Public Release: 

Who is appropriately qualified to perform cosmetic surgery? 'Confusing jargon' contributes to misperceptions

Wolters Kluwer Health

February 6, 2017 - Do you know what makes a "plastic surgeon" different from a "cosmetic surgeon"? If you're considering surgery to improve your appearance, the answer has important implications for choosing an appropriately qualified physician, according to a report in the February issue of Plastic and Reconstructive Surgery®, the official medical journal of the American Society of Plastic Surgeons (ASPS).

"Our study shows that the public, and the ultimate consumer, is confused by the titles 'plastic surgeon' or 'cosmetic surgeon,'" according to senior author Rod J. Rohrich, MD, of University of Texas Southwestern Medical Center, Dallas. "The results demonstrate the need to eliminate confusing medical marketing in order to have a transparent system, where informed patients are assured a safe and aesthetically acceptable outcome." Dr. Rohrich is Editor-in-Chief of Plastic and Reconstructive Surgery.

Some 'Cosmetic Surgeons' Aren't Board-Certified Plastic Surgeons

The researchers designed an internet survey to assess public perceptions of aesthetic or cosmetic surgery, or "surgery to improve one's appearance." A representative sample of 5,135 respondents completed the survey.

The results showed some misperceptions about the qualifications needed to perform cosmetic surgery. Incorrectly, 87 percent of respondents believed that surgeons must have special credentials and training to perform these procedures, or to advertise themselves as aesthetic/cosmetic/plastic surgeons.

More than half of respondents were unsure about the training needed to become a "Board-certified" plastic or cosmetic surgeon. In fact, surgeons need at least six years of residency training to be certified by the American Board of Plastic Surgery (ABPS), compared to just one year for certification by the American Board of Cosmetic Surgery (ABCS). The ABPS certification is recognized by the American Board of Medical Specialties, while ABCS certification is not.

Most respondents stated their discomfort with specialists other than plastic surgeons performing surgery to improve their appearance. Less-educated respondents and those with lower incomes were more likely to believe that surgeons must be Board-certified in plastic surgery in order to perform aesthetic/cosmetic surgery.

The demand for cosmetic surgery and minimally invasive procedures has risen dramatically in recent years, creating a financial motive for physicians to performed aesthetic surgery. Dr. Rohrich and coauthors write, "In fact, a growing number of physicians without training in plastic and reconstructive surgery are performing surgery to improve one's appearance, often at the expense of patient safety and outcomes."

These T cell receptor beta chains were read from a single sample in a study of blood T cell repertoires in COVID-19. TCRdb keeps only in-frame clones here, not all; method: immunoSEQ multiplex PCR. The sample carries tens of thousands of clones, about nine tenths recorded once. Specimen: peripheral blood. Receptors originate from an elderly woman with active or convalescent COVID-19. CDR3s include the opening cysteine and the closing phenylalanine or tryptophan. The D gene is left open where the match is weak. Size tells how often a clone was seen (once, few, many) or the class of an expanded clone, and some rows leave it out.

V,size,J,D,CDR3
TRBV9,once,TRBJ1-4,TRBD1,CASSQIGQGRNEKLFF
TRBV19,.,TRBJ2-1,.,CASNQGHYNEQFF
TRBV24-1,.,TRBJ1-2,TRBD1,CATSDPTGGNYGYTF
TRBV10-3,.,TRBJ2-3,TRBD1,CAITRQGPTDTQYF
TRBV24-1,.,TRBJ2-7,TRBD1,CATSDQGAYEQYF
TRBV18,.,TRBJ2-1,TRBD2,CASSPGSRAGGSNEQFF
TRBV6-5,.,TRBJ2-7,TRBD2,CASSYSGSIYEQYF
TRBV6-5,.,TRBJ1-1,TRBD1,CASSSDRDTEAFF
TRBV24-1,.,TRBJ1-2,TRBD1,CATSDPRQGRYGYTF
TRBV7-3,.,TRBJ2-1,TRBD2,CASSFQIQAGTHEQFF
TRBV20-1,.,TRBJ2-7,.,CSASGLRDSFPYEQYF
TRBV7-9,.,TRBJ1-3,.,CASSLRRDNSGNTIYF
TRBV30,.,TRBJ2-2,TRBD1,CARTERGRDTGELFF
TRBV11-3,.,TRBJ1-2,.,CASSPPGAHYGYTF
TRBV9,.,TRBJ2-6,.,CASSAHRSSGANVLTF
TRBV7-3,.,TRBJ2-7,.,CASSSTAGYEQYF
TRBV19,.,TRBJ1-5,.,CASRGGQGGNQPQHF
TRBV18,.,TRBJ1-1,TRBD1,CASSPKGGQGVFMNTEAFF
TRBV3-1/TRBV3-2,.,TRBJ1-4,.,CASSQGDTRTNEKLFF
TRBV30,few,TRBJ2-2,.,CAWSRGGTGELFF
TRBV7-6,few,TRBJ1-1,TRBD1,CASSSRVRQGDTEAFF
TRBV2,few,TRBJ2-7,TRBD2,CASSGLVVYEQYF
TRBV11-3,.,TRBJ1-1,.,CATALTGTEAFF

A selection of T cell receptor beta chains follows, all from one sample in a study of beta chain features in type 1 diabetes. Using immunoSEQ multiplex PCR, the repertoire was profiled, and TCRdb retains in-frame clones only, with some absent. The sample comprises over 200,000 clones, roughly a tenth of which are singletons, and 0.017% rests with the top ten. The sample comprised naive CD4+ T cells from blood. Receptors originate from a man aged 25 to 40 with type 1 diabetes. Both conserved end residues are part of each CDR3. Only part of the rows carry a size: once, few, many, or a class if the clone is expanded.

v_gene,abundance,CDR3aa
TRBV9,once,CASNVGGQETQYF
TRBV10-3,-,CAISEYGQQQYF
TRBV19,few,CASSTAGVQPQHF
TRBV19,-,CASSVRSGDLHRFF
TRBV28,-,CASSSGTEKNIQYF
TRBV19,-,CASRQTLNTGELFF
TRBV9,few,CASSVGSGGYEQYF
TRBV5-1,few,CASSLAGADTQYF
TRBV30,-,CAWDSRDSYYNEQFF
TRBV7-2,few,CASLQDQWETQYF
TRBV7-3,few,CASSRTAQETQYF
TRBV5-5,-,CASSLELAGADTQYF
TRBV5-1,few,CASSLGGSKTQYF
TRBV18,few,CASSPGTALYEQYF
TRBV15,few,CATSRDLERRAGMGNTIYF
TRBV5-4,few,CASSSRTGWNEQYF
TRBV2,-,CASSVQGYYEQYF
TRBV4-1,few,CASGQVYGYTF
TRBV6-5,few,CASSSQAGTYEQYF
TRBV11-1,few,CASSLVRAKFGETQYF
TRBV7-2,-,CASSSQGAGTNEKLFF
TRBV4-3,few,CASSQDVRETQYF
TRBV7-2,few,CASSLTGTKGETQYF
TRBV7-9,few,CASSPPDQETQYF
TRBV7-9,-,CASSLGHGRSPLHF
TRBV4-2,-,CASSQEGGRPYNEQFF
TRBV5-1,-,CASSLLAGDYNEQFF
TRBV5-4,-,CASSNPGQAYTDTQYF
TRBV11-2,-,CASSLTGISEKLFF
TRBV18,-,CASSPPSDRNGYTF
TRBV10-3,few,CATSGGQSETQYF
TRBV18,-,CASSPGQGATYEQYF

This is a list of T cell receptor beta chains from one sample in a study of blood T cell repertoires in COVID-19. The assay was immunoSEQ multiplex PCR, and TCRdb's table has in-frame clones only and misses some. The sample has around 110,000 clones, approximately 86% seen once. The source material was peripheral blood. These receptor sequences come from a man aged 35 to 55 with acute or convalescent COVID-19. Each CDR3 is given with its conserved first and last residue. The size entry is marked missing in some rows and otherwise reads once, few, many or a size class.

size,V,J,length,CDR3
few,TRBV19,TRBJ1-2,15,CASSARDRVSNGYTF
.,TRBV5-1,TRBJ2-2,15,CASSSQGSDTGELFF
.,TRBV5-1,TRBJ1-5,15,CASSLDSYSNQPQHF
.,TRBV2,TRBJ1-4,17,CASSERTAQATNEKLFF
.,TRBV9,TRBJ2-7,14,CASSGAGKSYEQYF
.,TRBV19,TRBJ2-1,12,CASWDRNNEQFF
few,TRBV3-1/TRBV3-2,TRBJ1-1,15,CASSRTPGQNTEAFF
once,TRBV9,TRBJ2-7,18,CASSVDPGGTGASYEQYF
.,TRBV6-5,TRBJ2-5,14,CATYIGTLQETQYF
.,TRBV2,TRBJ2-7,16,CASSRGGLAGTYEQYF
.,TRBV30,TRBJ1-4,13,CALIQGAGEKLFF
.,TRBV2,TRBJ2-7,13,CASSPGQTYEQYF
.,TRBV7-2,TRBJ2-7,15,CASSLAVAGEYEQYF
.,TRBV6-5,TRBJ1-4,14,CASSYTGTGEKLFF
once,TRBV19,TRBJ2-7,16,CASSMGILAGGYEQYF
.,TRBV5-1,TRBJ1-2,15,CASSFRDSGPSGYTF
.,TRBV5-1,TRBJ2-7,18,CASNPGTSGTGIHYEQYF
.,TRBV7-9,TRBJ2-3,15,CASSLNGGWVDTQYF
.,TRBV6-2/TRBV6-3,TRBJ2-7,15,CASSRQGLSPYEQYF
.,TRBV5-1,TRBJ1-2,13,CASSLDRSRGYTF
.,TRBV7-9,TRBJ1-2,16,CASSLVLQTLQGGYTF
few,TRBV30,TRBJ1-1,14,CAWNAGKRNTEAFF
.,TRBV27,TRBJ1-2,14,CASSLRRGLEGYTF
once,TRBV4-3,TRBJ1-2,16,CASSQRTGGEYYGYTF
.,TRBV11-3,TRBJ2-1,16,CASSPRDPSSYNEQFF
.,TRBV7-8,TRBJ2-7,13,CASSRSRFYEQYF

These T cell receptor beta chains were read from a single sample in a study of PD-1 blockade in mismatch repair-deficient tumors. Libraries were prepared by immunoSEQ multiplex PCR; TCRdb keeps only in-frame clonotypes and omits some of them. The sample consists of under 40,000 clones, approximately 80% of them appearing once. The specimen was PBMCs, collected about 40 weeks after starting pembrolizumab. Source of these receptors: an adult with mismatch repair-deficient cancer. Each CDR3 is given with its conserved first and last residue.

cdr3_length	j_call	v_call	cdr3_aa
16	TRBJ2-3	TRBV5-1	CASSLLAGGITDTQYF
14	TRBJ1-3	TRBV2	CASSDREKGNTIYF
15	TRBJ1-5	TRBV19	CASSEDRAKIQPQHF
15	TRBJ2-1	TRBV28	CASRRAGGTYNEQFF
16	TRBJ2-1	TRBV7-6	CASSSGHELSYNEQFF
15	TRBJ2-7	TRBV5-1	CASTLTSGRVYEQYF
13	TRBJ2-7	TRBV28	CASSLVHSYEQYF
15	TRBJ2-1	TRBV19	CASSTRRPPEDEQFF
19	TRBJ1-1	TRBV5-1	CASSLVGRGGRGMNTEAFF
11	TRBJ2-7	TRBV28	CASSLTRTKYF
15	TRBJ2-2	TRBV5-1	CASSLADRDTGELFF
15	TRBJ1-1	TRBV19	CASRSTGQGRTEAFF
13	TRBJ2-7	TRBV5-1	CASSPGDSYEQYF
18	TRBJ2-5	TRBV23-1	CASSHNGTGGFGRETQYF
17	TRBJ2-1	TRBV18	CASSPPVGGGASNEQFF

The survey identifies several factors contributing to confusion about which doctors are appropriately qualified to perform surgery to improve one's appearance, including "problematic medical marketing, recognized and unrecognized boards, and varying categorization of surgeons." The ASPS has developed a "Do Your Homework" campaign to educate the public on how to identify providers who can safety perform aesthetic/cosmetic/plastic surgery procedures.

"With the current system, physicians can capitalize on confusing jargon to convince patients that they are appropriately qualified to perform the procedures they advertise their expertise in," Dr. Rohrich and colleagues write. They outline an action plan to help patients make a more informed decision about the provider they want to perform their aesthetic/cosmetic surgery--focusing on "increasing patient education, eliminating misconceptions, and, ultimately, improving patient safety."

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Plastic and Reconstructive Surgery® is published by Wolters Kluwer.

Click here to read "Public Perception of Cosmetic Surgeons versus Plastic Surgeons: Increasing Transparency to Educate Patients."

Article: "Public Perception of Cosmetic Surgeons versus Plastic Surgeons: Increasing Transparency to Educate Patients" (doi: 10.1097/PRS.0000000000003020)

About Plastic and Reconstructive Surgery

For more than 70 years, Plastic and Reconstructive Surgery® (http://www.prsjournal.com/) has been the one consistently excellent reference for every specialist who uses plastic surgery techniques or works in conjunction with a plastic surgeon. The official journal of the American Society of Plastic Surgeons, Plastic and Reconstructive Surgery® brings subscribers up-to-the-minute reports on the latest techniques and follow-up for all areas of plastic and reconstructive surgery, including breast reconstruction, experimental studies, maxillofacial reconstruction, hand and microsurgery, burn repair, and cosmetic surgery, as well as news on medico-legal issues

About ASPS

The American Society of Plastic Surgeons is the largest organization of board-certified plastic surgeons in the world. Representing more than 7,000 physician members, the Society is recognized as a leading authority and information source on cosmetic and reconstructive plastic surgery. ASPS comprises more than 94 percent of all board-certified plastic surgeons in the United States. Founded in 1931, the Society represents physicians certified by The American Board of Plastic Surgery or The Royal College of Physicians and Surgeons of Canada.

About Wolters Kluwer

Wolters Kluwer is a global leader in professional information services. Professionals in the areas of legal, business, tax, accounting, finance, audit, risk, compliance and healthcare rely on Wolters Kluwer's market leading information-enabled tools and software solutions to manage their business efficiently, deliver results to their clients, and succeed in an ever more dynamic world.

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